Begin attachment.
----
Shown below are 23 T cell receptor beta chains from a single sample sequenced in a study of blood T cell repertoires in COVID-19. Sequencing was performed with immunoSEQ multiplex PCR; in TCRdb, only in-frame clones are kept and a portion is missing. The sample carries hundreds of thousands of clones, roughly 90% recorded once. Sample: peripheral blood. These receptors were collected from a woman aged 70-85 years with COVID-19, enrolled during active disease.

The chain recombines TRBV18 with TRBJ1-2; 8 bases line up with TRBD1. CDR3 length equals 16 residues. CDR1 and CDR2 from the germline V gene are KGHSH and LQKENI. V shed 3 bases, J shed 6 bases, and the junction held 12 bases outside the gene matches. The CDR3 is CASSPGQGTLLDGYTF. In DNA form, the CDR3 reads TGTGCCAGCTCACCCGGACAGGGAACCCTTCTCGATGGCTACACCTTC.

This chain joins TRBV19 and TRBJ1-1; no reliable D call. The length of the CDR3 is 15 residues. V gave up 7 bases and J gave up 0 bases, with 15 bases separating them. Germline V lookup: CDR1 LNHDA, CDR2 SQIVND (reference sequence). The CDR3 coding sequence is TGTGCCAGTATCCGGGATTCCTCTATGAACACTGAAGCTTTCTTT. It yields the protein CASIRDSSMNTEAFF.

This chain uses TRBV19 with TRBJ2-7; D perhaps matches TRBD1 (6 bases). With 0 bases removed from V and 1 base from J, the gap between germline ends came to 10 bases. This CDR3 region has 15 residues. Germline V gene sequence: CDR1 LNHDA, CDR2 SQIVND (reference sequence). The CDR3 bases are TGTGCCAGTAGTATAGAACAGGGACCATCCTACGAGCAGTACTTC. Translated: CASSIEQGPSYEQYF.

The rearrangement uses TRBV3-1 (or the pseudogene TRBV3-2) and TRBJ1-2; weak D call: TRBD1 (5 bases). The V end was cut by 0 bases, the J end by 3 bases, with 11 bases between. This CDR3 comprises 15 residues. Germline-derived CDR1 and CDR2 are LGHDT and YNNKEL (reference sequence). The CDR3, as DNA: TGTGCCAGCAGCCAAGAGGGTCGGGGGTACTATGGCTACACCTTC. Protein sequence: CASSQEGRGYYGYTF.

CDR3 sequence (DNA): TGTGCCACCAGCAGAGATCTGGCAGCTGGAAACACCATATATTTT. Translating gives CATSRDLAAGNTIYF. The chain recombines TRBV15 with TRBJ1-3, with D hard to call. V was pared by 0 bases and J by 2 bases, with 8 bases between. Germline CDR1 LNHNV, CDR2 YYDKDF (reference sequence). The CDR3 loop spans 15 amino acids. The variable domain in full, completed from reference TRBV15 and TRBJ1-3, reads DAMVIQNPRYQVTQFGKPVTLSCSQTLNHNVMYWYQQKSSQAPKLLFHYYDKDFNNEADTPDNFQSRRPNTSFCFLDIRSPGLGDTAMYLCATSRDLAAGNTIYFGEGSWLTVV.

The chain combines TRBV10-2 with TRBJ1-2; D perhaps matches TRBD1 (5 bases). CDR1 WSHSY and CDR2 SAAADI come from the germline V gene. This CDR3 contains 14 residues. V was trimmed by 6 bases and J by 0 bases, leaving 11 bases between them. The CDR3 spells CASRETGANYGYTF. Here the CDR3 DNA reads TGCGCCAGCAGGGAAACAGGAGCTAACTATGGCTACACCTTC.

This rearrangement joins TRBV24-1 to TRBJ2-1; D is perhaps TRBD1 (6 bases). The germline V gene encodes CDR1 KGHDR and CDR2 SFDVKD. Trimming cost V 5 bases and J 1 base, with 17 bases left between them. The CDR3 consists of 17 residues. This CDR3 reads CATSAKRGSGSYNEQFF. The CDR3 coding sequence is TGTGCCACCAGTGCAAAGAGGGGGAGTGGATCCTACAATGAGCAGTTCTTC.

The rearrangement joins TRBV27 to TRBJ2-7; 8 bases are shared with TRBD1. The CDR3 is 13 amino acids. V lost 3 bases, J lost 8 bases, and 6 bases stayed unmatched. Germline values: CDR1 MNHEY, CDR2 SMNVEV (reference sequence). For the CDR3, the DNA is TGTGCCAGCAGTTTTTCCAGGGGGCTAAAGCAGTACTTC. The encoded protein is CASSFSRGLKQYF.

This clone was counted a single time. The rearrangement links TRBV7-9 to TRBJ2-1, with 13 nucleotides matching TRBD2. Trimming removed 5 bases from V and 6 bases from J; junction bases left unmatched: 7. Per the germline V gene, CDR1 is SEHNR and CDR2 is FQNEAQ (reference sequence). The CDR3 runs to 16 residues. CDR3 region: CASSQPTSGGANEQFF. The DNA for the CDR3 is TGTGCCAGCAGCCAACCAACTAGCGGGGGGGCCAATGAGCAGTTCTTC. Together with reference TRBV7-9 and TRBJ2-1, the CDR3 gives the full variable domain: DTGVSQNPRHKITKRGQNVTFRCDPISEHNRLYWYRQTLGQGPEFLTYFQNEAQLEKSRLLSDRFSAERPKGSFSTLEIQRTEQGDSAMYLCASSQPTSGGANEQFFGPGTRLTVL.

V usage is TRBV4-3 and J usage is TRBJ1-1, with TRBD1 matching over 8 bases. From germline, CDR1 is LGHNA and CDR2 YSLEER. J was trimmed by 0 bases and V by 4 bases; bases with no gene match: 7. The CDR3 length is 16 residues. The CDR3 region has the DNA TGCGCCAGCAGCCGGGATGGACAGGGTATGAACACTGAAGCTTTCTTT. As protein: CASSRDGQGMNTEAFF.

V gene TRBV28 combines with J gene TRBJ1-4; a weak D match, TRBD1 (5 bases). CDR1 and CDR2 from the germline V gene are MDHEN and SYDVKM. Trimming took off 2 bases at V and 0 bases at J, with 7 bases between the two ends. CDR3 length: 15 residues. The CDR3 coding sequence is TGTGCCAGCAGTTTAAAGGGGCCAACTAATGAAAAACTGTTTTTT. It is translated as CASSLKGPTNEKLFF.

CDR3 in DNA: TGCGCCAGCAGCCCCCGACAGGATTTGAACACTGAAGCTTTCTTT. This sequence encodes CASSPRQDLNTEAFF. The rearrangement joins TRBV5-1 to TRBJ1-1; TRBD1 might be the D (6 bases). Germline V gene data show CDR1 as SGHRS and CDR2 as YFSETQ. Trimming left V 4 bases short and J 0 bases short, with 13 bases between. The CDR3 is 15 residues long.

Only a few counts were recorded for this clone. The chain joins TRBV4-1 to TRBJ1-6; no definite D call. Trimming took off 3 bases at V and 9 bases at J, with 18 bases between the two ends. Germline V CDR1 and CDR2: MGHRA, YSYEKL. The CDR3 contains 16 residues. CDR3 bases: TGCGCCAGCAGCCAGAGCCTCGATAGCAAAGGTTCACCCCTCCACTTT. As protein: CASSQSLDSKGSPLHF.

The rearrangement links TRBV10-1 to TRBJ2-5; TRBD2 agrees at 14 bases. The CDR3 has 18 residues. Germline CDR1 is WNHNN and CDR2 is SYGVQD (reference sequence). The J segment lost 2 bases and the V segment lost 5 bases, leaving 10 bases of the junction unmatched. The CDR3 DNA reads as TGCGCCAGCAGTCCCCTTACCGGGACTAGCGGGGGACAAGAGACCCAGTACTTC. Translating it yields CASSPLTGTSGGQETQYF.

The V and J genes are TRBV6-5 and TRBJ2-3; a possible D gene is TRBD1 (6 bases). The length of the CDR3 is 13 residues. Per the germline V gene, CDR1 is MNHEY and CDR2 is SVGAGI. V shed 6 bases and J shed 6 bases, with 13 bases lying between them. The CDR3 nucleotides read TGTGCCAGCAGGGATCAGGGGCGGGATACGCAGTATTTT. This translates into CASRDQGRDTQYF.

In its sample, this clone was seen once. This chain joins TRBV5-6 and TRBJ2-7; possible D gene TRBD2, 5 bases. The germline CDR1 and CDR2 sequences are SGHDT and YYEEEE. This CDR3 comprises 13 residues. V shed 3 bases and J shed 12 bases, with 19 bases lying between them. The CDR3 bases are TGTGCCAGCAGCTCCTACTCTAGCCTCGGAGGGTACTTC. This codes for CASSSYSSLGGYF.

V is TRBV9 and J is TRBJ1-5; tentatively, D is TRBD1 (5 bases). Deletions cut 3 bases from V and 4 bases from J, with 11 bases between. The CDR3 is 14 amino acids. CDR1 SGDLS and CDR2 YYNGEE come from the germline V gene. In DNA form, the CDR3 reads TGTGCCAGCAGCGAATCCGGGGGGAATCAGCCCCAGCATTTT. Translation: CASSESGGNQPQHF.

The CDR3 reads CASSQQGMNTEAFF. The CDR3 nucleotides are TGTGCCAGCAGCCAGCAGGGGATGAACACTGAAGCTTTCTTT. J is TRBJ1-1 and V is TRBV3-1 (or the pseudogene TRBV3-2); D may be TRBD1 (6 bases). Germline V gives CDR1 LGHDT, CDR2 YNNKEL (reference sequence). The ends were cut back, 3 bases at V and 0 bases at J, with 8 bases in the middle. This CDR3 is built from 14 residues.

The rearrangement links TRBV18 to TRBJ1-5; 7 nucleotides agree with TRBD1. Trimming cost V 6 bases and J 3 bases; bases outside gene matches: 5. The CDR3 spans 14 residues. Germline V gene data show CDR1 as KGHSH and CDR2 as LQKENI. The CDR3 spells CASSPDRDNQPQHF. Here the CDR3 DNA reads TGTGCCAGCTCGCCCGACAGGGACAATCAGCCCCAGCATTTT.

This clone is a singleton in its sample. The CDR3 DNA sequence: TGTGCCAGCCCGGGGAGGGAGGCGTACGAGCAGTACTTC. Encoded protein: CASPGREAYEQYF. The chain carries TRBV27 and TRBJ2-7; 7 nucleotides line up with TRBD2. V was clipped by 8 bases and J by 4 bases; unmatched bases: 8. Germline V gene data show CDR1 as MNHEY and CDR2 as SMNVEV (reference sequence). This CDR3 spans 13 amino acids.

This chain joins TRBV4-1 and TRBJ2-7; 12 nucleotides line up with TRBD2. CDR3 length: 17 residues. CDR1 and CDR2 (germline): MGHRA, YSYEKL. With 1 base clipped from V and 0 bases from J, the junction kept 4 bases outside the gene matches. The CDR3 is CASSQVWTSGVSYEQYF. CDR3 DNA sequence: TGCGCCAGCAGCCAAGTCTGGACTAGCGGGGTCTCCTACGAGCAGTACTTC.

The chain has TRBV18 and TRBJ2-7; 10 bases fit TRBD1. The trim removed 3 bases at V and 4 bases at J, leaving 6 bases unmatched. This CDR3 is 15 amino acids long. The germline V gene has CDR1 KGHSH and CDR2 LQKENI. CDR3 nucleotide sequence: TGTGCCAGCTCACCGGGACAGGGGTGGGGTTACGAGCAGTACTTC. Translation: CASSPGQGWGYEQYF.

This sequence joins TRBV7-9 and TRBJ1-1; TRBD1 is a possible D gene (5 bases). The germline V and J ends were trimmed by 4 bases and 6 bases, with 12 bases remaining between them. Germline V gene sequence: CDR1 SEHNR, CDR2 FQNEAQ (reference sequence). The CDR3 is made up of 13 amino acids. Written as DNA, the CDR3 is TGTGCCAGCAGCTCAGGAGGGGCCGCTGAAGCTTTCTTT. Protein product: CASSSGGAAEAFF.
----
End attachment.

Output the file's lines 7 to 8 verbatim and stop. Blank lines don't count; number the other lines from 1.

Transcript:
The chain combines TRBV10-2 with TRBJ1-2; D perhaps matches TRBD1 (5 bases). CDR1 WSHSY and CDR2 SAAADI come from the germline V gene. This CDR3 contains 14 residues. V was trimmed by 6 bases and J by 0 bases, leaving 11 bases between them. The CDR3 spells CASRETGANYGYTF. Here the CDR3 DNA reads TGCGCCAGCAGGGAAACAGGAGCTAACTATGGCTACACCTTC.

This rearrangement joins TRBV24-1 to TRBJ2-1; D is perhaps TRBD1 (6 bases). The germline V gene encodes CDR1 KGHDR and CDR2 SFDVKD. Trimming cost V 5 bases and J 1 base, with 17 bases left between them. The CDR3 consists of 17 residues. This CDR3 reads CATSAKRGSGSYNEQFF. The CDR3 coding sequence is TGTGCCACCAGTGCAAAGAGGGGGAGTGGATCCTACAATGAGCAGTTCTTC.